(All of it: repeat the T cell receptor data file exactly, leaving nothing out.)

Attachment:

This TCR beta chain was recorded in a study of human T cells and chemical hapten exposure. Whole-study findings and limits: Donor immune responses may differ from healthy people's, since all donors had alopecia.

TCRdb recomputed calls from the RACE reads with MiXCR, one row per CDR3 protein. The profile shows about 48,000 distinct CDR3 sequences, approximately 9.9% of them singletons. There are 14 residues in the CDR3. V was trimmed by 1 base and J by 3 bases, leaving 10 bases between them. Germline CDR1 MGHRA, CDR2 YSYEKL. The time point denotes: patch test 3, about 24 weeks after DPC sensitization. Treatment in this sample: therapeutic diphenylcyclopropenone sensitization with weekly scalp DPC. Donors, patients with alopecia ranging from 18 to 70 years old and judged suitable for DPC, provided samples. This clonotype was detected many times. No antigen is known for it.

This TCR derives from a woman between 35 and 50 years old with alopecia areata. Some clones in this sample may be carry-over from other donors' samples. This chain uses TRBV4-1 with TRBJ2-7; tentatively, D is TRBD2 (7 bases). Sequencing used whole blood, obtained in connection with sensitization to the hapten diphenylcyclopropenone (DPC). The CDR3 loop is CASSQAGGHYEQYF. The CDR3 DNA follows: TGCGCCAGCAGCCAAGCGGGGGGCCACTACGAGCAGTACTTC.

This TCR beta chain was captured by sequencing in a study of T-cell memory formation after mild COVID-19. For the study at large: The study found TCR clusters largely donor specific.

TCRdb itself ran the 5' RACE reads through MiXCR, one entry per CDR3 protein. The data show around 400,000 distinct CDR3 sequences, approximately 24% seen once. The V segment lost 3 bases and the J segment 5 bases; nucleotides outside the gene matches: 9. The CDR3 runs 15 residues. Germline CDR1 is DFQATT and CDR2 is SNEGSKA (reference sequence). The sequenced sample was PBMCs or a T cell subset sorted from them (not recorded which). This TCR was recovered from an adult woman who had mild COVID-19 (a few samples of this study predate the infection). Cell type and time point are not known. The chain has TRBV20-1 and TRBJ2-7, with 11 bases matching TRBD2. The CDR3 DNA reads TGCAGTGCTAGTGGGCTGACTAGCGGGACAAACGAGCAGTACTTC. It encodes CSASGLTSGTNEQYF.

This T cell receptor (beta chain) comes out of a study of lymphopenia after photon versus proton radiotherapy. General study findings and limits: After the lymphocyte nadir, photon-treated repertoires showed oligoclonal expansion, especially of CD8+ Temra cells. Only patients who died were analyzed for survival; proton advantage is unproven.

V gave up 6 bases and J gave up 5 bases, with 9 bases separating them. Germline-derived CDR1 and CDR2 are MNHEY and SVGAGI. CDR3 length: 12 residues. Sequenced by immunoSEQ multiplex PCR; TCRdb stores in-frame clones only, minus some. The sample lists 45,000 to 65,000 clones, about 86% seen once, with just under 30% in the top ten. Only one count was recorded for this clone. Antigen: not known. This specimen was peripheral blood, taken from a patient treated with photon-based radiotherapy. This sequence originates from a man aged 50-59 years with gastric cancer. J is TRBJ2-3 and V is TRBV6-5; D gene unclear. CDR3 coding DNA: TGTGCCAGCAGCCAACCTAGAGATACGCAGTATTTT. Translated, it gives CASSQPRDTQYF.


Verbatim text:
This TCR beta chain was recorded in a study of human T cells and chemical hapten exposure. Whole-study findings and limits: Donor immune responses may differ from healthy people's, since all donors had alopecia.

TCRdb recomputed calls from the RACE reads with MiXCR, one row per CDR3 protein. The profile shows about 48,000 distinct CDR3 sequences, approximately 9.9% of them singletons. There are 14 residues in the CDR3. V was trimmed by 1 base and J by 3 bases, leaving 10 bases between them. Germline CDR1 MGHRA, CDR2 YSYEKL. The time point denotes: patch test 3, about 24 weeks after DPC sensitization. Treatment in this sample: therapeutic diphenylcyclopropenone sensitization with weekly scalp DPC. Donors, patients with alopecia ranging from 18 to 70 years old and judged suitable for DPC, provided samples. This clonotype was detected many times. No antigen is known for it.

This TCR derives from a woman between 35 and 50 years old with alopecia areata. Some clones in this sample may be carry-over from other donors' samples. This chain uses TRBV4-1 with TRBJ2-7; tentatively, D is TRBD2 (7 bases). Sequencing used whole blood, obtained in connection with sensitization to the hapten diphenylcyclopropenone (DPC). The CDR3 loop is CASSQAGGHYEQYF. The CDR3 DNA follows: TGCGCCAGCAGCCAAGCGGGGGGCCACTACGAGCAGTACTTC.

This TCR beta chain was captured by sequencing in a study of T-cell memory formation after mild COVID-19. For the study at large: The study found TCR clusters largely donor specific.

TCRdb itself ran the 5' RACE reads through MiXCR, one entry per CDR3 protein. The data show around 400,000 distinct CDR3 sequences, approximately 24% seen once. The V segment lost 3 bases and the J segment 5 bases; nucleotides outside the gene matches: 9. The CDR3 runs 15 residues. Germline CDR1 is DFQATT and CDR2 is SNEGSKA (reference sequence). The sequenced sample was PBMCs or a T cell subset sorted from them (not recorded which). This TCR was recovered from an adult woman who had mild COVID-19 (a few samples of this study predate the infection). Cell type and time point are not known. The chain has TRBV20-1 and TRBJ2-7, with 11 bases matching TRBD2. The CDR3 DNA reads TGCAGTGCTAGTGGGCTGACTAGCGGGACAAACGAGCAGTACTTC. It encodes CSASGLTSGTNEQYF.

This T cell receptor (beta chain) comes out of a study of lymphopenia after photon versus proton radiotherapy. General study findings and limits: After the lymphocyte nadir, photon-treated repertoires showed oligoclonal expansion, especially of CD8+ Temra cells. Only patients who died were analyzed for survival; proton advantage is unproven.

V gave up 6 bases and J gave up 5 bases, with 9 bases separating them. Germline-derived CDR1 and CDR2 are MNHEY and SVGAGI. CDR3 length: 12 residues. Sequenced by immunoSEQ multiplex PCR; TCRdb stores in-frame clones only, minus some. The sample lists 45,000 to 65,000 clones, about 86% seen once, with just under 30% in the top ten. Only one count was recorded for this clone. Antigen: not known. This specimen was peripheral blood, taken from a patient treated with photon-based radiotherapy. This sequence originates from a man aged 50-59 years with gastric cancer. J is TRBJ2-3 and V is TRBV6-5; D gene unclear. CDR3 coding DNA: TGTGCCAGCAGCCAACCTAGAGATACGCAGTATTTT. Translated, it gives CASSQPRDTQYF.